And the same may apply to your feline friend. If they are incredibly relaxed, they may excrete a small amount of drool as a sign that they are in a deep and calm sleep.
Does It Matter If My Cat Drools During The Day?
As any cat owner knows, our feline companions sleep a lot. In fact, they can sleep up to 20 hours in a single day.
This sleep occurs during the day and night, though the phases are different each time. Cats will engage mainly in deep sleep during the night and light sleep during the day.
As drooling often accompanies a deep sleep, we are reasonably safe to assume that this would occur in the evening rather than the day (when they are only cycling through light sleep stages).
Having said that, cats can still drool during an afternoon nap, and it’s not necessarily a cause for concern – it all depends on the context and circumstances.
If your cat drools a little bit at nighttime, it’s nothing to worry about. But, if it drools a lot during daylight hours, you may want to investigate further.
What Symptoms Can Accompany Drooling In Cats?
If you suspect there could be something wrong with your cat, look out for the accompanying symptoms.
If the drooling is accompanied by nausea, vomiting, or loss of appetite, it could point to kidney disease, gastrointestinal issues, or internal parasites. In this case, take your cat to the vet for treatment and advice.
In addition, look out for injuries and trauma to the mouth that could cause your cat to drool. Sometimes your cat drool a lot when they have electrical burns from chewing on cords or when they have sustained an injury by fighting with another cat.
What Should I Do If My Cat Drools When They’re Sleeping?
If your cat drools when sleeping, try to determine the cause. Every once in a while, when they appear deeply relaxed, it’s most likely nothing to worry about.
However, if the drooling continues through the day or occurs alongside other symptoms, you may need to investigate further. If your cat displays any of the following in accompaniment to their drooling, seek advice from your vet immediately.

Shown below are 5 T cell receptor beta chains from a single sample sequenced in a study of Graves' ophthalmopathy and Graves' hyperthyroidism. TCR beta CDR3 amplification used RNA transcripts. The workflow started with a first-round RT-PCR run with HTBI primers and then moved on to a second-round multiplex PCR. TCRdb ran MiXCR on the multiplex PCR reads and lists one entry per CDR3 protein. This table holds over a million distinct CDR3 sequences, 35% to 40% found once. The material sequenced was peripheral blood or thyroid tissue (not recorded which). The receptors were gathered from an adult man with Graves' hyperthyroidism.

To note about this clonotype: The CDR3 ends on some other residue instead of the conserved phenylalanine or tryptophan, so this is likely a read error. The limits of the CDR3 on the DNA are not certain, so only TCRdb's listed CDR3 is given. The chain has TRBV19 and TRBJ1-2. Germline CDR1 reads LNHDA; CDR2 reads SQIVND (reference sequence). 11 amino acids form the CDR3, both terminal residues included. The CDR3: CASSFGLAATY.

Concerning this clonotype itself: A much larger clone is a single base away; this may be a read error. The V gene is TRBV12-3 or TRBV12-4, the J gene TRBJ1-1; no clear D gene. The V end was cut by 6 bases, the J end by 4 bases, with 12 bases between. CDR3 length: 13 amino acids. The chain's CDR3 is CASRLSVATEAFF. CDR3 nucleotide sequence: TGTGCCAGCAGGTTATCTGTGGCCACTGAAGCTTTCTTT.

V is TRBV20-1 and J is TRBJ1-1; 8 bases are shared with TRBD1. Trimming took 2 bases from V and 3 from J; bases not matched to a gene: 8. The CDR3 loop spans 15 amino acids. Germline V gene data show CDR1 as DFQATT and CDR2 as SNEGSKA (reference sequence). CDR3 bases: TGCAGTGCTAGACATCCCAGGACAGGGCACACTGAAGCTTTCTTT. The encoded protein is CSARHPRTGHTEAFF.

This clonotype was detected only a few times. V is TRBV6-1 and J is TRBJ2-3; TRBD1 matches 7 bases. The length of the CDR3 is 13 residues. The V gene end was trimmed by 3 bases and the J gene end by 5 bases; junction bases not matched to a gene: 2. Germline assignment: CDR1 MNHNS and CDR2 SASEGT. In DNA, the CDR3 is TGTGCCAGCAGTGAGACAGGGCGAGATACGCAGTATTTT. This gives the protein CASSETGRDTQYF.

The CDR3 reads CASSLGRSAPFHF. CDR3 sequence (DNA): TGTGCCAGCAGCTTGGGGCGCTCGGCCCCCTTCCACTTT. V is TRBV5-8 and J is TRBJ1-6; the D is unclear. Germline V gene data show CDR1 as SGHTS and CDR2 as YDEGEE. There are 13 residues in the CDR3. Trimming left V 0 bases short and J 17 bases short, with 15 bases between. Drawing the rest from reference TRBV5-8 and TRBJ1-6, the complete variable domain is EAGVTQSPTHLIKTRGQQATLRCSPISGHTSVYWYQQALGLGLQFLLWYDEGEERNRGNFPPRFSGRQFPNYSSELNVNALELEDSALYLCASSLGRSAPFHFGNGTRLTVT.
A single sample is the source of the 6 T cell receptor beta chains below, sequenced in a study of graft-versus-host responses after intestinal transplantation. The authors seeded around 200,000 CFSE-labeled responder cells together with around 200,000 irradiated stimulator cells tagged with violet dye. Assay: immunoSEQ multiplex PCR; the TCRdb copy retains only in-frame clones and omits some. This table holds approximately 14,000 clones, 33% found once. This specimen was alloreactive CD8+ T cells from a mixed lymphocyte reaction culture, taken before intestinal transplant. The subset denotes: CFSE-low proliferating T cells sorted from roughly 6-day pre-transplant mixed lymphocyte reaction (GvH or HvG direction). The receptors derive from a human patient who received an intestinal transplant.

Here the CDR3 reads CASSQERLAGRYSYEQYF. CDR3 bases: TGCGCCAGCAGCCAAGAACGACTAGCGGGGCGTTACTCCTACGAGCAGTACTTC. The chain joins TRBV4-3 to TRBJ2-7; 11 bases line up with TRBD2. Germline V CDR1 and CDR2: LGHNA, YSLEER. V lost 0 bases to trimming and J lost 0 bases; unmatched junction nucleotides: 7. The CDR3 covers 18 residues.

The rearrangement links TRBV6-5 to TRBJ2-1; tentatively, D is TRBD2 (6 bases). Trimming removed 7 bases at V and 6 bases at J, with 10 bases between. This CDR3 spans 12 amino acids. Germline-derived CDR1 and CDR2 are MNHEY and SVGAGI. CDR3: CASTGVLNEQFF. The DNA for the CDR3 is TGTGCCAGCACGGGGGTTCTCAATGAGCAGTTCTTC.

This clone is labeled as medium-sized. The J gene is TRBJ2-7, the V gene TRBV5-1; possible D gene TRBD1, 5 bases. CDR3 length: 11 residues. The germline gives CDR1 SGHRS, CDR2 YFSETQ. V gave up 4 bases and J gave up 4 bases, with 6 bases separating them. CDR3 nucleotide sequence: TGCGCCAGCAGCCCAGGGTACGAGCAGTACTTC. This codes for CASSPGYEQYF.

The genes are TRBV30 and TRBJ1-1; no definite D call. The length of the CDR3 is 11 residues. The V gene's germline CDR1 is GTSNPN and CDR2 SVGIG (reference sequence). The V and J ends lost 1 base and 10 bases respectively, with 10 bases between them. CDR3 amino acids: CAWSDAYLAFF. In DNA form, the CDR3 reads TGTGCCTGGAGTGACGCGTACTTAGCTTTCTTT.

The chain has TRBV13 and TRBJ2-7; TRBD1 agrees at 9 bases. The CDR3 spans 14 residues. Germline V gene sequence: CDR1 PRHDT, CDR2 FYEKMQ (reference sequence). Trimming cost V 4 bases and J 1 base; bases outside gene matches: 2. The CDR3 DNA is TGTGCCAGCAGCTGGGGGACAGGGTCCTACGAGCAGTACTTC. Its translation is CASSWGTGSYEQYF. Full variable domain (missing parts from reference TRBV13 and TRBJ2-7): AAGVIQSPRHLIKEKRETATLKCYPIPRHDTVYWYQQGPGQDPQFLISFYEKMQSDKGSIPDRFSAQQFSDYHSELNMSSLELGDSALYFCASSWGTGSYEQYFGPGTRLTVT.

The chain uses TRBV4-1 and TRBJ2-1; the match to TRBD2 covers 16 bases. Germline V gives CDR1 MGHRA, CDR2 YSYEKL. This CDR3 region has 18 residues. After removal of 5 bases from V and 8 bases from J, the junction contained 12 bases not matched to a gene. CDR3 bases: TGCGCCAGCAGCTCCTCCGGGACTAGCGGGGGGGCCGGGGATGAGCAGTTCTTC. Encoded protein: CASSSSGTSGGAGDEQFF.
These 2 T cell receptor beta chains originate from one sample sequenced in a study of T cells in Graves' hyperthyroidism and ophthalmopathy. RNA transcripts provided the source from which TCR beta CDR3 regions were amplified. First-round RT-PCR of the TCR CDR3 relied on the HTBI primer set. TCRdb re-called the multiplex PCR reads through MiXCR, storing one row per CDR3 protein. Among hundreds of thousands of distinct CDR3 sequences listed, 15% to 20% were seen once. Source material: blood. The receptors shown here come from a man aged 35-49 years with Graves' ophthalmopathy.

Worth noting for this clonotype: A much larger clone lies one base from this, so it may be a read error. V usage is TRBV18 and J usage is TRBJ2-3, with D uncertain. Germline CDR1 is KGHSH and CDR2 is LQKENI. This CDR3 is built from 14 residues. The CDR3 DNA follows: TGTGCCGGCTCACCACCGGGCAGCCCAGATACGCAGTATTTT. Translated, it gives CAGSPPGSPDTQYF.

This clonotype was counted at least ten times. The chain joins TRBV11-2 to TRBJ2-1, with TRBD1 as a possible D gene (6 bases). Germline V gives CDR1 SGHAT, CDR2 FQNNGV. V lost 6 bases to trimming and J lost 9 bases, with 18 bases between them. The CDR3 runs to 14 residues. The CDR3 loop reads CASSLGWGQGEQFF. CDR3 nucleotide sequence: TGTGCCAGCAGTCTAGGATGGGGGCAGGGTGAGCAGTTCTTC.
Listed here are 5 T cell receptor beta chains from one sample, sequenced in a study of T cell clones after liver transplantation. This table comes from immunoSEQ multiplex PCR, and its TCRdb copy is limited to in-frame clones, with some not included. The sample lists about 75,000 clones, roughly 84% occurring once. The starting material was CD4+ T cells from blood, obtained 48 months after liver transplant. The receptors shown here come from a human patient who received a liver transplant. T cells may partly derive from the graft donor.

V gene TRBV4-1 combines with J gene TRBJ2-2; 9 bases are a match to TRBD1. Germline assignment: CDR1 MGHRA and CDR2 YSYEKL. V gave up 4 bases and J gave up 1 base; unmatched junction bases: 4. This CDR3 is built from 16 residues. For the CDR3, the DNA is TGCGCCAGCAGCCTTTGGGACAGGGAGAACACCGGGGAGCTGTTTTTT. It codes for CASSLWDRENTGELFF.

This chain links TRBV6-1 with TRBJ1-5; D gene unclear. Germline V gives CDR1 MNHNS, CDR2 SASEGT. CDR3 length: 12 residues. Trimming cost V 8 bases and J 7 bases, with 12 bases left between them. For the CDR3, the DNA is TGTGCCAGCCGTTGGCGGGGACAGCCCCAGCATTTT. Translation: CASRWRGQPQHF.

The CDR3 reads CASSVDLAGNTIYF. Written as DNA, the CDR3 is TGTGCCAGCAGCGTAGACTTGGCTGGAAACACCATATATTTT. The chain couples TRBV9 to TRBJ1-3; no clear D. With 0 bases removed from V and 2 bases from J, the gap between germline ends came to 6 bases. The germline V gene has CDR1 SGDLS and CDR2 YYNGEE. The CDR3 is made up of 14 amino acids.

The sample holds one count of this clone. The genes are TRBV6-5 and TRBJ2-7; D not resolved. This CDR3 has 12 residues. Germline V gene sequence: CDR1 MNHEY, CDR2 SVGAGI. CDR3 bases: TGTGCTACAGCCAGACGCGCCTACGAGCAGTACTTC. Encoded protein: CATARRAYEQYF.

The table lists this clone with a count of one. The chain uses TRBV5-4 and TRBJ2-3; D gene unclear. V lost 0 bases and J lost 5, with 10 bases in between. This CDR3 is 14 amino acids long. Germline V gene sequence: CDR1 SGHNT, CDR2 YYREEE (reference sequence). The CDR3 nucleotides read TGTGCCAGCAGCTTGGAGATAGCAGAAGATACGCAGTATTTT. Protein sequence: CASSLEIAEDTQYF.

- Difficulty swallowing
- Vomiting or regurgitating food
- Pawing on the mouth and face
If drooling is the only symptom, the cause is unlikely to be sinister. But, if in doubt, check with your vet, who can give your cat a thorough examination and provide you with some peace of mind.
Is It Normal For My Cat To Drool?
Yes, it’s normal for cats to drool, especially regarding food and signs of contentment. It all stems back to their time as a kitten, when they would knead their mother’s belly, stimulating her to produce milk.
Therefore, in your cat’s brain, the motion of kneading is often associated with a satisfying meal in a nurturing environment. And it’s this connection that causes your cat to drool.
But if other symptoms accompany the drooling, it could point to signs of ill health.
This can be a worrying behavior for pet owners as it’s not especially common. Still, it’s more important to look at the circumstances surrounding the drooling to understand what’s going on for your pet.
How Do I Know If My Cat Is Drooling Too Much?
Unlike dogs, drooling is not typical behavior for cats, and when they do engage in it, it is often intermittent, with only a small amount of saliva.
Signs To Look Out For
Regular drooling occurs:
- When your cat purrs or engages in kneading behavior
- During times of relaxation or contentment
- When they are stressed, such as during a car ride or a visit to the vet.
Irregular drooling occurs:
- If it is constant.
- When accompanied by ulcers, gum diseases, or injuries to the mouth and teeth.
- Any time your cat ingests toxins or foreign bodies.
If your cat drools in their sleep, it could be a sign that they’re very relaxed and enjoying a decent session of shut-eye. However, several other conditions can cause your cat to drool, such as poisons, diseases, or heatstroke.
Any time your cat presents with additional symptoms, take them to the vet, who will be able to detect any issues before they manifest in your feline. It’s an instinctive behavior for cats to hide pain, so always check with a professional if you’re unsure.